Take care if parking and do not obstruct roads, lanes and field entrances to access by
farm machinery, which can be large. Exercise your dog in parks or forests but avoid
countryside or open hillside where they may worry sheep.
Report suspicious activity to the police forces, as below.
If your car is broken into in an upland area report it to the PSNI or Gardai as this
will help them be aware of the issue and tackle it in future. Store the numbers. In
Northern Ireland use the PSNI non-emergency number 0845 600 8000. In the Republic you
can find the local Garda District HQs phone numbers at www.garda.ie/Stations/Default.aspx.
Specifically for the hotspot of Wicklow: the Garda Divisional Headquarters in Bray is 01
If you hear of a problem area or route, write it up in MountainViews
which does everyone a service.
Report rubbish tipping in the Republic - ring EPA hotline 1850 365 121
Report recreational quads in national park area (in which they are banned). They are
also banned in the Mournes. For Wicklow please phone the Duty Ranger: 087-9803899 or the
office during office hours Telephone: +353-404-45800. For the Mournes ring the PSNI (as
above) or contact Mournes Heritage Trust. Put these numbers in your phone, take regs
etc. Let MV know of contact numbers for other areas.
If you have visited some of the less well known places, we would appreciate a place
rating and also "Improve Grid Ref" for summits and other places.
If you find errors in the basic information about places such as in their names, their
heights, county name etc please use the "Propose Places Database Change" option.
If we can, let's make MV have more than one route up a summit or to a place so as to
reduce the tendency for paths to appear. Your grid refs in comments for different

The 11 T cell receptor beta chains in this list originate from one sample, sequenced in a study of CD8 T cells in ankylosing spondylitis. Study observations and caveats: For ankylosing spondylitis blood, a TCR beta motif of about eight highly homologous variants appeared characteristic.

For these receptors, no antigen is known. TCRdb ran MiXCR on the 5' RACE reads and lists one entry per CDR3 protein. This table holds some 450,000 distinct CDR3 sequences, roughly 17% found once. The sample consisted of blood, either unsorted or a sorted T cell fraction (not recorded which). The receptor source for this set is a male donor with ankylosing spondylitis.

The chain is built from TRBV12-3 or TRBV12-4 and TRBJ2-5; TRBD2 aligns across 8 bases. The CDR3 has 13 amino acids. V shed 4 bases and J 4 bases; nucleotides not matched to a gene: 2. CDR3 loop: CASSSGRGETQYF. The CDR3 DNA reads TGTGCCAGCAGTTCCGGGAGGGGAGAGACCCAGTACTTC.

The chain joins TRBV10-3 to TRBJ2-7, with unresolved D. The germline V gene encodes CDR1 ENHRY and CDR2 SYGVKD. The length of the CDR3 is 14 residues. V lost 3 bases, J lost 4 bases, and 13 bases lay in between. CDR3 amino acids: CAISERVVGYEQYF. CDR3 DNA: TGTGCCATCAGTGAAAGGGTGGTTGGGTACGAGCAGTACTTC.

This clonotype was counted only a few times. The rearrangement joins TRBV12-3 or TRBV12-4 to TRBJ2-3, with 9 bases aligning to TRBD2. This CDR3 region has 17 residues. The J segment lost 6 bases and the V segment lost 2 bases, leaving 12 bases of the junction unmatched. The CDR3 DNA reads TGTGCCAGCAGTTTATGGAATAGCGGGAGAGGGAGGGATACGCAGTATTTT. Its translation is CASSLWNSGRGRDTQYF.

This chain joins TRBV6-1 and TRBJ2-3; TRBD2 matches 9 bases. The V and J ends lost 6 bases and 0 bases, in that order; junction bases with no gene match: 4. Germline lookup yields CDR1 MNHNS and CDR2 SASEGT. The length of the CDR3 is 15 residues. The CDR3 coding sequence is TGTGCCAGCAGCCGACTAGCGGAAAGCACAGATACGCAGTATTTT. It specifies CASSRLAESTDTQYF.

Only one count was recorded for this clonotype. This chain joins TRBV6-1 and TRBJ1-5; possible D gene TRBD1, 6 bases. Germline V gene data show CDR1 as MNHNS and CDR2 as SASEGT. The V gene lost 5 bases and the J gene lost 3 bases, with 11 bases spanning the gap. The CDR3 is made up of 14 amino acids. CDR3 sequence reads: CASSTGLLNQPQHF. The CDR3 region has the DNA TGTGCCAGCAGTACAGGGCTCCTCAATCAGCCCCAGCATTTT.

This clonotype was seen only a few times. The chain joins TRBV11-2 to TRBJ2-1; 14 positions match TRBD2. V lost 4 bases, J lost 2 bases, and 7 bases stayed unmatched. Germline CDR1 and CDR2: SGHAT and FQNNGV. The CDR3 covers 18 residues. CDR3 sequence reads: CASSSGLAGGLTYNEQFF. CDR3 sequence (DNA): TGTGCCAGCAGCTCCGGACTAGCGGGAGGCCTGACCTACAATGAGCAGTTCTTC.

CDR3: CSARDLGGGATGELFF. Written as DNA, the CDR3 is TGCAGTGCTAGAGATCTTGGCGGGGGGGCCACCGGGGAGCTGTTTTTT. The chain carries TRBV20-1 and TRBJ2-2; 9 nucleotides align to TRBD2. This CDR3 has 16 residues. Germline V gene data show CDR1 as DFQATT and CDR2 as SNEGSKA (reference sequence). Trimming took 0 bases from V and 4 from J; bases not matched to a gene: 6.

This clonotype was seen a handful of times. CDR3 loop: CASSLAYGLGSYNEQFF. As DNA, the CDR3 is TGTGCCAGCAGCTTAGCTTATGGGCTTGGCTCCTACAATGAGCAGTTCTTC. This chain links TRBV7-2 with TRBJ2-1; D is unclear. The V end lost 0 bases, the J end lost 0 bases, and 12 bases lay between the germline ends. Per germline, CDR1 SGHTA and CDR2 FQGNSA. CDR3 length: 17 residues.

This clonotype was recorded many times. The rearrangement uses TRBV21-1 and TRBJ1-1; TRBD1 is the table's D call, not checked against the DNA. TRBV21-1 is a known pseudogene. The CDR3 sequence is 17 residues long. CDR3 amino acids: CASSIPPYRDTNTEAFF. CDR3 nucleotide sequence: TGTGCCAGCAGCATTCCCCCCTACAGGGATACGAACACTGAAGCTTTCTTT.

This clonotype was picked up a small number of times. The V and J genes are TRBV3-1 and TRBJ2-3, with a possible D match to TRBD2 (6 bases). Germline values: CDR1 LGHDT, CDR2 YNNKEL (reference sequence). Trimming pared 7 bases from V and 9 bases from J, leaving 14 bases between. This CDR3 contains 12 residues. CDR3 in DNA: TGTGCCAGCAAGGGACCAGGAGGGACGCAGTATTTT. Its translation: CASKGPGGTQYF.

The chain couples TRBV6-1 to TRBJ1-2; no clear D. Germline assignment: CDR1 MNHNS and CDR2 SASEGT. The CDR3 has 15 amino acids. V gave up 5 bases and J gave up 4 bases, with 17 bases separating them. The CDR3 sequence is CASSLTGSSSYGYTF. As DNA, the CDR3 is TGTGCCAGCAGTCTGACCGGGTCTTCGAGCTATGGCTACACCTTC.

starting points show up on MountainViews maps as well as shared GPS tracks.
Visit the MountainViews Facebook page.
Visit the Challenge Walks Ireland page (jointly managed by MountainViews)
Editor: Simon Stewart, Homepage:
Assistant editors: Colin Murphy, David Owens
Summit comment reviews: David Murphy
Challenge Info: Jim Holmes
Track reviews: Peter Walker
Book reviews: Aidan Dillon, Peter Walker, Mel O'Hara
Videography: Peter Walker
Graphics design advice & cartoons: madfrankie
Development & support volunteers: Vanush "Misha" Paturyan, Mike Griffin
USING MATERIAL FROM THIS NEWSLETTER.
Other websites can link to MountainViews newsletters at
For clubs, individual users, non-commercial users some specified items in this
newsletter (principally, graphics, quizzes etc) are explicitly shown as Licensed for
reuse using this licence: CC
BY-NC-SA 4.0 Display link to MountainViews.ie as part of your attribution.
Commercial users for individual items: please contact us.
(If you have cookies on in your browser then you may be prompted as to username/
password. If you forget the password, the login page can email you a
DONATING TO MOUNTAINVIEWS Please help with running costs.
CHANGING EMAIL ADDRESS
Member, PLEASE make your own changes using the Settings feature, top right of the
Only, if you can't get this to work let us know by email at admin -at- mountainviews.ie
Include the email address you got this at or your screen-name guestuser.
Alternatively let us know by email at admin -at- mountainviews.ie
Include the email address you got this at or your screen-name guestuser.